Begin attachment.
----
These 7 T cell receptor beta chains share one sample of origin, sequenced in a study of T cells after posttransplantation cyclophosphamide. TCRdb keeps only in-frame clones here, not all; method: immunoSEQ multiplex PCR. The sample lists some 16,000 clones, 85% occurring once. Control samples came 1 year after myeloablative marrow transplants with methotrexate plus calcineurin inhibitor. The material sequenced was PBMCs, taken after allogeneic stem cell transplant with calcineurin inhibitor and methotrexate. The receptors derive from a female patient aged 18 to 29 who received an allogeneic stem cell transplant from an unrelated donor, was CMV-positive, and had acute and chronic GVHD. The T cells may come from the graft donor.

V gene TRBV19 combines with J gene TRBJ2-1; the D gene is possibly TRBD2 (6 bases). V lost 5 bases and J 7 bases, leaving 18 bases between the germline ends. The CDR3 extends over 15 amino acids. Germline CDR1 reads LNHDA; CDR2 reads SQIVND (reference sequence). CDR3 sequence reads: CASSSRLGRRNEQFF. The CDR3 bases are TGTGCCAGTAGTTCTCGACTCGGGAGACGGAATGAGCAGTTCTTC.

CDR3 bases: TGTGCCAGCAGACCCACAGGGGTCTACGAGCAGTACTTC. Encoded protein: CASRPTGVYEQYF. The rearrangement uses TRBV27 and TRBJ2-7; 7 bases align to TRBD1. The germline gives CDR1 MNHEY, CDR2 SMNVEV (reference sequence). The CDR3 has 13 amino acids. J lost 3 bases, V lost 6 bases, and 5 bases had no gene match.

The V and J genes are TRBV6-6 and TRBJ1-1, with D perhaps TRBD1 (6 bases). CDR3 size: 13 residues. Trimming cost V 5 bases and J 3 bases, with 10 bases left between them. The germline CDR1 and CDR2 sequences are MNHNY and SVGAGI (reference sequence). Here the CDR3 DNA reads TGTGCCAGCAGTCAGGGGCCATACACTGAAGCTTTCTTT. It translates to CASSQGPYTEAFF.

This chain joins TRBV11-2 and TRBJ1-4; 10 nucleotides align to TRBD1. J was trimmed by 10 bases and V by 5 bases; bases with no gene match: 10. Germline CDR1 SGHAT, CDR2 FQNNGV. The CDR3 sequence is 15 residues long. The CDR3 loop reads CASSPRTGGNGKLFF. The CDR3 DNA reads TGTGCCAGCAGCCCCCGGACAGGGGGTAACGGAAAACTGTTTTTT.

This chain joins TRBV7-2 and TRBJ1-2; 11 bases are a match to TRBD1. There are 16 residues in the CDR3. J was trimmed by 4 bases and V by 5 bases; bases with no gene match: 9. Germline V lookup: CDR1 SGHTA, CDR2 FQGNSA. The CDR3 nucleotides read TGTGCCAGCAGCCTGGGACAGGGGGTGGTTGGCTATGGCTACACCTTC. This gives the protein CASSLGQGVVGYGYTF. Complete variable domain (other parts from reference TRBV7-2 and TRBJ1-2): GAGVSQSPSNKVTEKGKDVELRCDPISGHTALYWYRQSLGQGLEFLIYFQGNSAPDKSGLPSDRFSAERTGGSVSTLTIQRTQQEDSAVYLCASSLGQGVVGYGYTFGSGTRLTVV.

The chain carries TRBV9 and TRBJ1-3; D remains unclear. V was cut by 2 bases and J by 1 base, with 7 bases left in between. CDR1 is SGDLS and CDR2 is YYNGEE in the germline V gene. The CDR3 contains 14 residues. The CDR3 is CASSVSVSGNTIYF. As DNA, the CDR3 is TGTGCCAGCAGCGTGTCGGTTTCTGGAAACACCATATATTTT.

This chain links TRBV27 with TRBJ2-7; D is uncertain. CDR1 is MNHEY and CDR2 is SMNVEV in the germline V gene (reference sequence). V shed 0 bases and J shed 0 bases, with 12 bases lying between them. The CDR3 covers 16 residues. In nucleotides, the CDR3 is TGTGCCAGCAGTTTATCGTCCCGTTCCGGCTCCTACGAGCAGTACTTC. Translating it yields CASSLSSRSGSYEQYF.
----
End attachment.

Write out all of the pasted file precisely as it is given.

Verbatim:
These 7 T cell receptor beta chains share one sample of origin, sequenced in a study of T cells after posttransplantation cyclophosphamide. TCRdb keeps only in-frame clones here, not all; method: immunoSEQ multiplex PCR. The sample lists some 16,000 clones, 85% occurring once. Control samples came 1 year after myeloablative marrow transplants with methotrexate plus calcineurin inhibitor. The material sequenced was PBMCs, taken after allogeneic stem cell transplant with calcineurin inhibitor and methotrexate. The receptors derive from a female patient aged 18 to 29 who received an allogeneic stem cell transplant from an unrelated donor, was CMV-positive, and had acute and chronic GVHD. The T cells may come from the graft donor.

V gene TRBV19 combines with J gene TRBJ2-1; the D gene is possibly TRBD2 (6 bases). V lost 5 bases and J 7 bases, leaving 18 bases between the germline ends. The CDR3 extends over 15 amino acids. Germline CDR1 reads LNHDA; CDR2 reads SQIVND (reference sequence). CDR3 sequence reads: CASSSRLGRRNEQFF. The CDR3 bases are TGTGCCAGTAGTTCTCGACTCGGGAGACGGAATGAGCAGTTCTTC.

CDR3 bases: TGTGCCAGCAGACCCACAGGGGTCTACGAGCAGTACTTC. Encoded protein: CASRPTGVYEQYF. The rearrangement uses TRBV27 and TRBJ2-7; 7 bases align to TRBD1. The germline gives CDR1 MNHEY, CDR2 SMNVEV (reference sequence). The CDR3 has 13 amino acids. J lost 3 bases, V lost 6 bases, and 5 bases had no gene match.

The V and J genes are TRBV6-6 and TRBJ1-1, with D perhaps TRBD1 (6 bases). CDR3 size: 13 residues. Trimming cost V 5 bases and J 3 bases, with 10 bases left between them. The germline CDR1 and CDR2 sequences are MNHNY and SVGAGI (reference sequence). Here the CDR3 DNA reads TGTGCCAGCAGTCAGGGGCCATACACTGAAGCTTTCTTT. It translates to CASSQGPYTEAFF.

This chain joins TRBV11-2 and TRBJ1-4; 10 nucleotides align to TRBD1. J was trimmed by 10 bases and V by 5 bases; bases with no gene match: 10. Germline CDR1 SGHAT, CDR2 FQNNGV. The CDR3 sequence is 15 residues long. The CDR3 loop reads CASSPRTGGNGKLFF. The CDR3 DNA reads TGTGCCAGCAGCCCCCGGACAGGGGGTAACGGAAAACTGTTTTTT.

This chain joins TRBV7-2 and TRBJ1-2; 11 bases are a match to TRBD1. There are 16 residues in the CDR3. J was trimmed by 4 bases and V by 5 bases; bases with no gene match: 9. Germline V lookup: CDR1 SGHTA, CDR2 FQGNSA. The CDR3 nucleotides read TGTGCCAGCAGCCTGGGACAGGGGGTGGTTGGCTATGGCTACACCTTC. This gives the protein CASSLGQGVVGYGYTF. Complete variable domain (other parts from reference TRBV7-2 and TRBJ1-2): GAGVSQSPSNKVTEKGKDVELRCDPISGHTALYWYRQSLGQGLEFLIYFQGNSAPDKSGLPSDRFSAERTGGSVSTLTIQRTQQEDSAVYLCASSLGQGVVGYGYTFGSGTRLTVV.

The chain carries TRBV9 and TRBJ1-3; D remains unclear. V was cut by 2 bases and J by 1 base, with 7 bases left in between. CDR1 is SGDLS and CDR2 is YYNGEE in the germline V gene. The CDR3 contains 14 residues. The CDR3 is CASSVSVSGNTIYF. As DNA, the CDR3 is TGTGCCAGCAGCGTGTCGGTTTCTGGAAACACCATATATTTT.

This chain links TRBV27 with TRBJ2-7; D is uncertain. CDR1 is MNHEY and CDR2 is SMNVEV in the germline V gene (reference sequence). V shed 0 bases and J shed 0 bases, with 12 bases lying between them. The CDR3 covers 16 residues. In nucleotides, the CDR3 is TGTGCCAGCAGTTTATCGTCCCGTTCCGGCTCCTACGAGCAGTACTTC. Translating it yields CASSLSSRSGSYEQYF.